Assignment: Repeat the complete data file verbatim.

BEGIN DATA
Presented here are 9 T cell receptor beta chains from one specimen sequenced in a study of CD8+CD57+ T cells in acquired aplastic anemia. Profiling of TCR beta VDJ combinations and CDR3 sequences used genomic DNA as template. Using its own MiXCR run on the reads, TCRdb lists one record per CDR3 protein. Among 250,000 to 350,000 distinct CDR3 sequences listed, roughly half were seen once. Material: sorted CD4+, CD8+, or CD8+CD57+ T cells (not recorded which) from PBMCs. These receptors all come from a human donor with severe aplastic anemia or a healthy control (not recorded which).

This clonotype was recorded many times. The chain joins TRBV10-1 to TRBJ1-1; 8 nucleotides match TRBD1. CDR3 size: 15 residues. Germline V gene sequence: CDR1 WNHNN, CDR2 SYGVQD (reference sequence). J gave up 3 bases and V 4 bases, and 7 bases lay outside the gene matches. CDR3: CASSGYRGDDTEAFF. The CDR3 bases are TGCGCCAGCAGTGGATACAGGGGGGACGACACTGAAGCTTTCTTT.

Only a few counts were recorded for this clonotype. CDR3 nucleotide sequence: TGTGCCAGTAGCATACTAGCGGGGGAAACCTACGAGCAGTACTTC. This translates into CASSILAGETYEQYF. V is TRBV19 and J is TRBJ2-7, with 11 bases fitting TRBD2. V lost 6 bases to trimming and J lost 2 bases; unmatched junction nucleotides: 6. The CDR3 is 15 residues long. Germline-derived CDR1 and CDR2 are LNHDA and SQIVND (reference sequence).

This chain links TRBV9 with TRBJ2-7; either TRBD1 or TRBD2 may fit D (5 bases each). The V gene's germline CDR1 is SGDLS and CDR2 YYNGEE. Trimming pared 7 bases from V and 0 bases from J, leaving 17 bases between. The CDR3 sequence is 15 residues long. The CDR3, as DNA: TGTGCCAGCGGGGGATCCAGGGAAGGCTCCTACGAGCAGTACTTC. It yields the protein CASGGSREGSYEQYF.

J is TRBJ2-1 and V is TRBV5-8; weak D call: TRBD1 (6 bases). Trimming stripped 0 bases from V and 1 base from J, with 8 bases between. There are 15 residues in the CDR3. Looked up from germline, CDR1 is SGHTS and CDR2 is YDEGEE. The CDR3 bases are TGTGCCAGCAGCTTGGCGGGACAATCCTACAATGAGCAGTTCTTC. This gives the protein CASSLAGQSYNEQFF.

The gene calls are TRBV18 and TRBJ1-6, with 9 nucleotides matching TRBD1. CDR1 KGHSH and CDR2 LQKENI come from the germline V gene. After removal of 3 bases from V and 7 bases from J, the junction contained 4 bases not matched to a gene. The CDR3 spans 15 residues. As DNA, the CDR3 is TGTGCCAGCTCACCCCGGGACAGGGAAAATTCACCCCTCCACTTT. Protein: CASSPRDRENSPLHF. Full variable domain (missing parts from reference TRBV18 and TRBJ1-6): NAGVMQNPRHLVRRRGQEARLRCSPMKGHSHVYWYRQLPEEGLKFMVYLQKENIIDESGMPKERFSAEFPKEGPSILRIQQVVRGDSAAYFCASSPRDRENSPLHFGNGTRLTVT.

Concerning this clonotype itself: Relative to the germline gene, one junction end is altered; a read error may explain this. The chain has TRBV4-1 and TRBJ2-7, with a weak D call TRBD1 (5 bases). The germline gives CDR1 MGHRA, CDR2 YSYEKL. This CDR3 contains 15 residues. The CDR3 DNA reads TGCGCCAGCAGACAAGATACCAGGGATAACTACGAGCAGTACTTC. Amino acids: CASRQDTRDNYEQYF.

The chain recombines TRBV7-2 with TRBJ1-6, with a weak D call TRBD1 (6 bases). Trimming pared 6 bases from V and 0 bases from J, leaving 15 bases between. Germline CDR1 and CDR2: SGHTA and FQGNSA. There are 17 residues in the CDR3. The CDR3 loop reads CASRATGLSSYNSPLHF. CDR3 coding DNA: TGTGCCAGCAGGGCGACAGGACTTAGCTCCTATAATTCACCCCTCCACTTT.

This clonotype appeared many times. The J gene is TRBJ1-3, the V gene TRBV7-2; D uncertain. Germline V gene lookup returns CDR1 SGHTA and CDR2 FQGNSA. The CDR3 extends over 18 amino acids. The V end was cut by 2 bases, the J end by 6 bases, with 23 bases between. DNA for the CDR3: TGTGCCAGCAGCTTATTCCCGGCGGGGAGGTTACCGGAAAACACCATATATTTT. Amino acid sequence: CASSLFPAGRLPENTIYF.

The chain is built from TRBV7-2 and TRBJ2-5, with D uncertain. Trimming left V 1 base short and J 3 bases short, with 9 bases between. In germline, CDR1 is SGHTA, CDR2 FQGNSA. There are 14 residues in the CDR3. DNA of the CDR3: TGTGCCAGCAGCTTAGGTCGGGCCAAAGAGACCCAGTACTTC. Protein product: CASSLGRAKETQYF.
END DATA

Presented here are 9 T cell receptor beta chains from one specimen sequenced in a study of CD8+CD57+ T cells in acquired aplastic anemia. Profiling of TCR beta VDJ combinations and CDR3 sequences used genomic DNA as template. Using its own MiXCR run on the reads, TCRdb lists one record per CDR3 protein. Among 250,000 to 350,000 distinct CDR3 sequences listed, roughly half were seen once. Material: sorted CD4+, CD8+, or CD8+CD57+ T cells (not recorded which) from PBMCs. These receptors all come from a human donor with severe aplastic anemia or a healthy control (not recorded which).

This clonotype was recorded many times. The chain joins TRBV10-1 to TRBJ1-1; 8 nucleotides match TRBD1. CDR3 size: 15 residues. Germline V gene sequence: CDR1 WNHNN, CDR2 SYGVQD (reference sequence). J gave up 3 bases and V 4 bases, and 7 bases lay outside the gene matches. CDR3: CASSGYRGDDTEAFF. The CDR3 bases are TGCGCCAGCAGTGGATACAGGGGGGACGACACTGAAGCTTTCTTT.

Only a few counts were recorded for this clonotype. CDR3 nucleotide sequence: TGTGCCAGTAGCATACTAGCGGGGGAAACCTACGAGCAGTACTTC. This translates into CASSILAGETYEQYF. V is TRBV19 and J is TRBJ2-7, with 11 bases fitting TRBD2. V lost 6 bases to trimming and J lost 2 bases; unmatched junction nucleotides: 6. The CDR3 is 15 residues long. Germline-derived CDR1 and CDR2 are LNHDA and SQIVND (reference sequence).

This chain links TRBV9 with TRBJ2-7; either TRBD1 or TRBD2 may fit D (5 bases each). The V gene's germline CDR1 is SGDLS and CDR2 YYNGEE. Trimming pared 7 bases from V and 0 bases from J, leaving 17 bases between. The CDR3 sequence is 15 residues long. The CDR3, as DNA: TGTGCCAGCGGGGGATCCAGGGAAGGCTCCTACGAGCAGTACTTC. It yields the protein CASGGSREGSYEQYF.

J is TRBJ2-1 and V is TRBV5-8; weak D call: TRBD1 (6 bases). Trimming stripped 0 bases from V and 1 base from J, with 8 bases between. There are 15 residues in the CDR3. Looked up from germline, CDR1 is SGHTS and CDR2 is YDEGEE. The CDR3 bases are TGTGCCAGCAGCTTGGCGGGACAATCCTACAATGAGCAGTTCTTC. This gives the protein CASSLAGQSYNEQFF.

The gene calls are TRBV18 and TRBJ1-6, with 9 nucleotides matching TRBD1. CDR1 KGHSH and CDR2 LQKENI come from the germline V gene. After removal of 3 bases from V and 7 bases from J, the junction contained 4 bases not matched to a gene. The CDR3 spans 15 residues. As DNA, the CDR3 is TGTGCCAGCTCACCCCGGGACAGGGAAAATTCACCCCTCCACTTT. Protein: CASSPRDRENSPLHF. Full variable domain (missing parts from reference TRBV18 and TRBJ1-6): NAGVMQNPRHLVRRRGQEARLRCSPMKGHSHVYWYRQLPEEGLKFMVYLQKENIIDESGMPKERFSAEFPKEGPSILRIQQVVRGDSAAYFCASSPRDRENSPLHFGNGTRLTVT.

Concerning this clonotype itself: Relative to the germline gene, one junction end is altered; a read error may explain this. The chain has TRBV4-1 and TRBJ2-7, with a weak D call TRBD1 (5 bases). The germline gives CDR1 MGHRA, CDR2 YSYEKL. This CDR3 contains 15 residues. The CDR3 DNA reads TGCGCCAGCAGACAAGATACCAGGGATAACTACGAGCAGTACTTC. Amino acids: CASRQDTRDNYEQYF.

The chain recombines TRBV7-2 with TRBJ1-6, with a weak D call TRBD1 (6 bases). Trimming pared 6 bases from V and 0 bases from J, leaving 15 bases between. Germline CDR1 and CDR2: SGHTA and FQGNSA. There are 17 residues in the CDR3. The CDR3 loop reads CASRATGLSSYNSPLHF. CDR3 coding DNA: TGTGCCAGCAGGGCGACAGGACTTAGCTCCTATAATTCACCCCTCCACTTT.

This clonotype appeared many times. The J gene is TRBJ1-3, the V gene TRBV7-2; D uncertain. Germline V gene lookup returns CDR1 SGHTA and CDR2 FQGNSA. The CDR3 extends over 18 amino acids. The V end was cut by 2 bases, the J end by 6 bases, with 23 bases between. DNA for the CDR3: TGTGCCAGCAGCTTATTCCCGGCGGGGAGGTTACCGGAAAACACCATATATTTT. Amino acid sequence: CASSLFPAGRLPENTIYF.

The chain is built from TRBV7-2 and TRBJ2-5, with D uncertain. Trimming left V 1 base short and J 3 bases short, with 9 bases between. In germline, CDR1 is SGHTA, CDR2 FQGNSA. There are 14 residues in the CDR3. DNA of the CDR3: TGTGCCAGCAGCTTAGGTCGGGCCAAAGAGACCCAGTACTTC. Protein product: CASSLGRAKETQYF.